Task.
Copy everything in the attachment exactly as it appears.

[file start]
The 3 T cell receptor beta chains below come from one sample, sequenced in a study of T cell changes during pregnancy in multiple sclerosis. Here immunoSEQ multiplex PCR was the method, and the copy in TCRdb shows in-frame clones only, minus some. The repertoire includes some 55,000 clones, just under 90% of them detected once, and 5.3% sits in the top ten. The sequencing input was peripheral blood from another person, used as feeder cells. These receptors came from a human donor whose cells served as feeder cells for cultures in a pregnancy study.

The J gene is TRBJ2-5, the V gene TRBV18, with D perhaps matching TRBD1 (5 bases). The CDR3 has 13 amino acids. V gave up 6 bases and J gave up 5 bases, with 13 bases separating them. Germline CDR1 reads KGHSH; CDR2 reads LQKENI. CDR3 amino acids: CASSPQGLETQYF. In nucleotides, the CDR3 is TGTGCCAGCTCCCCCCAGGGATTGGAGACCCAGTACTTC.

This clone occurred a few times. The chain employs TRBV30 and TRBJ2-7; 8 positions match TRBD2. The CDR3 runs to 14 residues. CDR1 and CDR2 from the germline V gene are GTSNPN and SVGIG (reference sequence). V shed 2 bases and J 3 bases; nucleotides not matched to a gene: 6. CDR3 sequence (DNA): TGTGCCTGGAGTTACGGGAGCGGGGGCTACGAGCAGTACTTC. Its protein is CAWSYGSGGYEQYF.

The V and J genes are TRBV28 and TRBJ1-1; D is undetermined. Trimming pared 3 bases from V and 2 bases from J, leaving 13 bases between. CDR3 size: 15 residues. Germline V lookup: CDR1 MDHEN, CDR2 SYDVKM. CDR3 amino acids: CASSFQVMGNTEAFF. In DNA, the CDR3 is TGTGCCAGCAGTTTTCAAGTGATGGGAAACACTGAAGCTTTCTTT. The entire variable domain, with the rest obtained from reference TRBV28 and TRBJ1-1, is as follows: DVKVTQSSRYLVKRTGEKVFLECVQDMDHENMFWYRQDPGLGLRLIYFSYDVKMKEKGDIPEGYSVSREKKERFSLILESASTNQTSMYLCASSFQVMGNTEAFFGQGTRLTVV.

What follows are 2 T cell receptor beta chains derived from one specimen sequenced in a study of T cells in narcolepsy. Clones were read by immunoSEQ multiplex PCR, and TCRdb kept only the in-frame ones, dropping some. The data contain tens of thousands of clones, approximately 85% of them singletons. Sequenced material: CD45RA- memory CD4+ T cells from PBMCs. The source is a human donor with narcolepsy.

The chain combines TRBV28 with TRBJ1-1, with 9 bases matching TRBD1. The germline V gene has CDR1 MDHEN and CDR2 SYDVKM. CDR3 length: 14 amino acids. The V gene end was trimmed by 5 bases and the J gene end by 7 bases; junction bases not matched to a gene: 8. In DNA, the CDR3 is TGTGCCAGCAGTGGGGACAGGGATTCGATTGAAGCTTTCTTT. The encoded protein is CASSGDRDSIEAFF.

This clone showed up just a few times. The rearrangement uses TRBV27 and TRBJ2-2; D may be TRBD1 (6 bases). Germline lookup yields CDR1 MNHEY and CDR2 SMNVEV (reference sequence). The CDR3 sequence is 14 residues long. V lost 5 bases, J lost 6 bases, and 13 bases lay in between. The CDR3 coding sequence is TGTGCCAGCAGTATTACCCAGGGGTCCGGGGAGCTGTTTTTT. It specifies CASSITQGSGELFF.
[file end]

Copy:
The 3 T cell receptor beta chains below come from one sample, sequenced in a study of T cell changes during pregnancy in multiple sclerosis. Here immunoSEQ multiplex PCR was the method, and the copy in TCRdb shows in-frame clones only, minus some. The repertoire includes some 55,000 clones, just under 90% of them detected once, and 5.3% sits in the top ten. The sequencing input was peripheral blood from another person, used as feeder cells. These receptors came from a human donor whose cells served as feeder cells for cultures in a pregnancy study.

The J gene is TRBJ2-5, the V gene TRBV18, with D perhaps matching TRBD1 (5 bases). The CDR3 has 13 amino acids. V gave up 6 bases and J gave up 5 bases, with 13 bases separating them. Germline CDR1 reads KGHSH; CDR2 reads LQKENI. CDR3 amino acids: CASSPQGLETQYF. In nucleotides, the CDR3 is TGTGCCAGCTCCCCCCAGGGATTGGAGACCCAGTACTTC.

This clone occurred a few times. The chain employs TRBV30 and TRBJ2-7; 8 positions match TRBD2. The CDR3 runs to 14 residues. CDR1 and CDR2 from the germline V gene are GTSNPN and SVGIG (reference sequence). V shed 2 bases and J 3 bases; nucleotides not matched to a gene: 6. CDR3 sequence (DNA): TGTGCCTGGAGTTACGGGAGCGGGGGCTACGAGCAGTACTTC. Its protein is CAWSYGSGGYEQYF.

The V and J genes are TRBV28 and TRBJ1-1; D is undetermined. Trimming pared 3 bases from V and 2 bases from J, leaving 13 bases between. CDR3 size: 15 residues. Germline V lookup: CDR1 MDHEN, CDR2 SYDVKM. CDR3 amino acids: CASSFQVMGNTEAFF. In DNA, the CDR3 is TGTGCCAGCAGTTTTCAAGTGATGGGAAACACTGAAGCTTTCTTT. The entire variable domain, with the rest obtained from reference TRBV28 and TRBJ1-1, is as follows: DVKVTQSSRYLVKRTGEKVFLECVQDMDHENMFWYRQDPGLGLRLIYFSYDVKMKEKGDIPEGYSVSREKKERFSLILESASTNQTSMYLCASSFQVMGNTEAFFGQGTRLTVV.

What follows are 2 T cell receptor beta chains derived from one specimen sequenced in a study of T cells in narcolepsy. Clones were read by immunoSEQ multiplex PCR, and TCRdb kept only the in-frame ones, dropping some. The data contain tens of thousands of clones, approximately 85% of them singletons. Sequenced material: CD45RA- memory CD4+ T cells from PBMCs. The source is a human donor with narcolepsy.

The chain combines TRBV28 with TRBJ1-1, with 9 bases matching TRBD1. The germline V gene has CDR1 MDHEN and CDR2 SYDVKM. CDR3 length: 14 amino acids. The V gene end was trimmed by 5 bases and the J gene end by 7 bases; junction bases not matched to a gene: 8. In DNA, the CDR3 is TGTGCCAGCAGTGGGGACAGGGATTCGATTGAAGCTTTCTTT. The encoded protein is CASSGDRDSIEAFF.

This clone showed up just a few times. The rearrangement uses TRBV27 and TRBJ2-2; D may be TRBD1 (6 bases). Germline lookup yields CDR1 MNHEY and CDR2 SMNVEV (reference sequence). The CDR3 sequence is 14 residues long. V lost 5 bases, J lost 6 bases, and 13 bases lay in between. The CDR3 coding sequence is TGTGCCAGCAGTATTACCCAGGGGTCCGGGGAGCTGTTTTTT. It specifies CASSITQGSGELFF.